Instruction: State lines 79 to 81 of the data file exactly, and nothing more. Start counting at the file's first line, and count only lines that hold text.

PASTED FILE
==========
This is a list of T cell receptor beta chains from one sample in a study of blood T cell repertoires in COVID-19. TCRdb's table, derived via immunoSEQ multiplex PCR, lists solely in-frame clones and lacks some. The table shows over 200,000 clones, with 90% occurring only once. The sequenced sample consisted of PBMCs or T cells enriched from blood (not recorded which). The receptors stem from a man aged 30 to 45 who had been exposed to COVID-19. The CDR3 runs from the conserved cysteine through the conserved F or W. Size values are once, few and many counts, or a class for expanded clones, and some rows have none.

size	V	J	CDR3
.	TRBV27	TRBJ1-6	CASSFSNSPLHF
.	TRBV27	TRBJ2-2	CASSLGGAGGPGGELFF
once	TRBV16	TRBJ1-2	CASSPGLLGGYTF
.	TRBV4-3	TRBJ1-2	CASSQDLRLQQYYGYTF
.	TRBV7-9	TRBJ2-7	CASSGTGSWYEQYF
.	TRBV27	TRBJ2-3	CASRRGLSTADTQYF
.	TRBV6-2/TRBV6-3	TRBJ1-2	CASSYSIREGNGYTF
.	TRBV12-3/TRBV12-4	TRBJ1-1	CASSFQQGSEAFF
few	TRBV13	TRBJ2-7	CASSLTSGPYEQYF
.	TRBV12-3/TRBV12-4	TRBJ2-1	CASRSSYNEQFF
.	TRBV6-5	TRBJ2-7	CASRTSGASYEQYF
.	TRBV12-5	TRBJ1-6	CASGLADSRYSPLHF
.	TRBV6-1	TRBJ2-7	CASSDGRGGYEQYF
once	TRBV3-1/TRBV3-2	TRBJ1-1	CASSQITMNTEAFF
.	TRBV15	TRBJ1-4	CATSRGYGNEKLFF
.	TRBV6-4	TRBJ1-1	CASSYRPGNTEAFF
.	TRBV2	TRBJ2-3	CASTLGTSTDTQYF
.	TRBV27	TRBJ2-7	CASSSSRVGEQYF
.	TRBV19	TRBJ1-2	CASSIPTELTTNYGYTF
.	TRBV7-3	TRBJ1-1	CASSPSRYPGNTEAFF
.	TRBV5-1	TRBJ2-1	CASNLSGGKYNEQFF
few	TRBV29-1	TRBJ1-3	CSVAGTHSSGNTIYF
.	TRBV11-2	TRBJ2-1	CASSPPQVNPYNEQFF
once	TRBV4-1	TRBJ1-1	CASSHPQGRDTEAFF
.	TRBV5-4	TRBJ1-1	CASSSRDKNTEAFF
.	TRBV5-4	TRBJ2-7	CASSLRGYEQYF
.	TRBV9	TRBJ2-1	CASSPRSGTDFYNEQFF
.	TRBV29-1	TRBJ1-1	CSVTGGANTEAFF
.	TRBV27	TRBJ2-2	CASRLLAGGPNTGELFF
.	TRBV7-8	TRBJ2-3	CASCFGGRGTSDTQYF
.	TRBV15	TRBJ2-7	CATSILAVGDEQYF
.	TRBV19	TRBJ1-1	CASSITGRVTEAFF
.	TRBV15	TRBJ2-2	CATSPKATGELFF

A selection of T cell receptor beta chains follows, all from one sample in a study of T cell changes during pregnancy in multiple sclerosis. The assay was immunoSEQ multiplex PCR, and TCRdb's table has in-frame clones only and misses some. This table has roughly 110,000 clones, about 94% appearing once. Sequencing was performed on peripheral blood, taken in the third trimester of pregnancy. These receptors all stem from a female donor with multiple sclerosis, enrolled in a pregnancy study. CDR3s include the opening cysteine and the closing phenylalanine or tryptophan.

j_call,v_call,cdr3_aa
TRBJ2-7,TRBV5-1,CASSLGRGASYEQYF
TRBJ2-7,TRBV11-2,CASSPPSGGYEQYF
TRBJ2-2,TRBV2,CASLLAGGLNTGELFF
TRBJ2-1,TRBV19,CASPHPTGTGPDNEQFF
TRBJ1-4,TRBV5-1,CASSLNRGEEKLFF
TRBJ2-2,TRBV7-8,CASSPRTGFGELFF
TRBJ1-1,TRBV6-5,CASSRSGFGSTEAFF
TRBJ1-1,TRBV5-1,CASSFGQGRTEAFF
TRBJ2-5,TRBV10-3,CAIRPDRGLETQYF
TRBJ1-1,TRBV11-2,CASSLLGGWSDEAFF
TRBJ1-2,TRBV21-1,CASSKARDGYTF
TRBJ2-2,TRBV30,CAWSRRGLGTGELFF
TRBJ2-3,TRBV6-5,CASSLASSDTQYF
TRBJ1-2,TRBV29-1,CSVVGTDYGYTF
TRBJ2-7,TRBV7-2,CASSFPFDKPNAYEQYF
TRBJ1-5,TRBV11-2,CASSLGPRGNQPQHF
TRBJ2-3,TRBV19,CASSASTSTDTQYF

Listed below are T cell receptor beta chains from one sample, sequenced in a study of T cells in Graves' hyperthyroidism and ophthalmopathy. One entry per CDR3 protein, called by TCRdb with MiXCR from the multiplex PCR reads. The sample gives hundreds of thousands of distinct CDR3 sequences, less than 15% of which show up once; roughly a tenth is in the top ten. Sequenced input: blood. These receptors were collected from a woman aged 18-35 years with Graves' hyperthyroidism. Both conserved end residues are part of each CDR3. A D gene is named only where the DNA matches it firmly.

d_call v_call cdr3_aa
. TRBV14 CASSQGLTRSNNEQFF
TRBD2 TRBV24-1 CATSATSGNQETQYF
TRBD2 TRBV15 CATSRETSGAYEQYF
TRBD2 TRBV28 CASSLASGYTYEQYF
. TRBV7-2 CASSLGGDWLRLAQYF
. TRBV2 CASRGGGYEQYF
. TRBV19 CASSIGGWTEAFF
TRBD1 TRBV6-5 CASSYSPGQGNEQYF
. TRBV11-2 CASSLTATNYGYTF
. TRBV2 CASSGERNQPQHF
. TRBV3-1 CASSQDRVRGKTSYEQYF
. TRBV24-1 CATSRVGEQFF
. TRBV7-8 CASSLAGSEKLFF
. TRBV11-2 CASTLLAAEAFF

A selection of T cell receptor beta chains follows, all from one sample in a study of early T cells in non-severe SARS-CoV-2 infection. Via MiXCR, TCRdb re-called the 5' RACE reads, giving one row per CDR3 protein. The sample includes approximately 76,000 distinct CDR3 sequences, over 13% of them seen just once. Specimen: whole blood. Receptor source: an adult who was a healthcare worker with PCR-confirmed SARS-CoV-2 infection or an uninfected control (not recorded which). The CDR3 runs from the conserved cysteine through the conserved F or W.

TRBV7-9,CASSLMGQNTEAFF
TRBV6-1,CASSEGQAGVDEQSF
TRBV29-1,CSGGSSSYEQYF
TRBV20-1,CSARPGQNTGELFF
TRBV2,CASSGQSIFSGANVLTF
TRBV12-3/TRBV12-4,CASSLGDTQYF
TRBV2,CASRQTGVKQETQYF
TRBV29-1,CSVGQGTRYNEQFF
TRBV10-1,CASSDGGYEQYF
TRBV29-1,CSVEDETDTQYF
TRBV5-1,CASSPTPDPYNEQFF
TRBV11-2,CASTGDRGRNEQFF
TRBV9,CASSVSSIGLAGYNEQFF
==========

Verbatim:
TRBV29-1,CSVGQGTRYNEQFF
TRBV10-1,CASSDGGYEQYF
TRBV29-1,CSVEDETDTQYF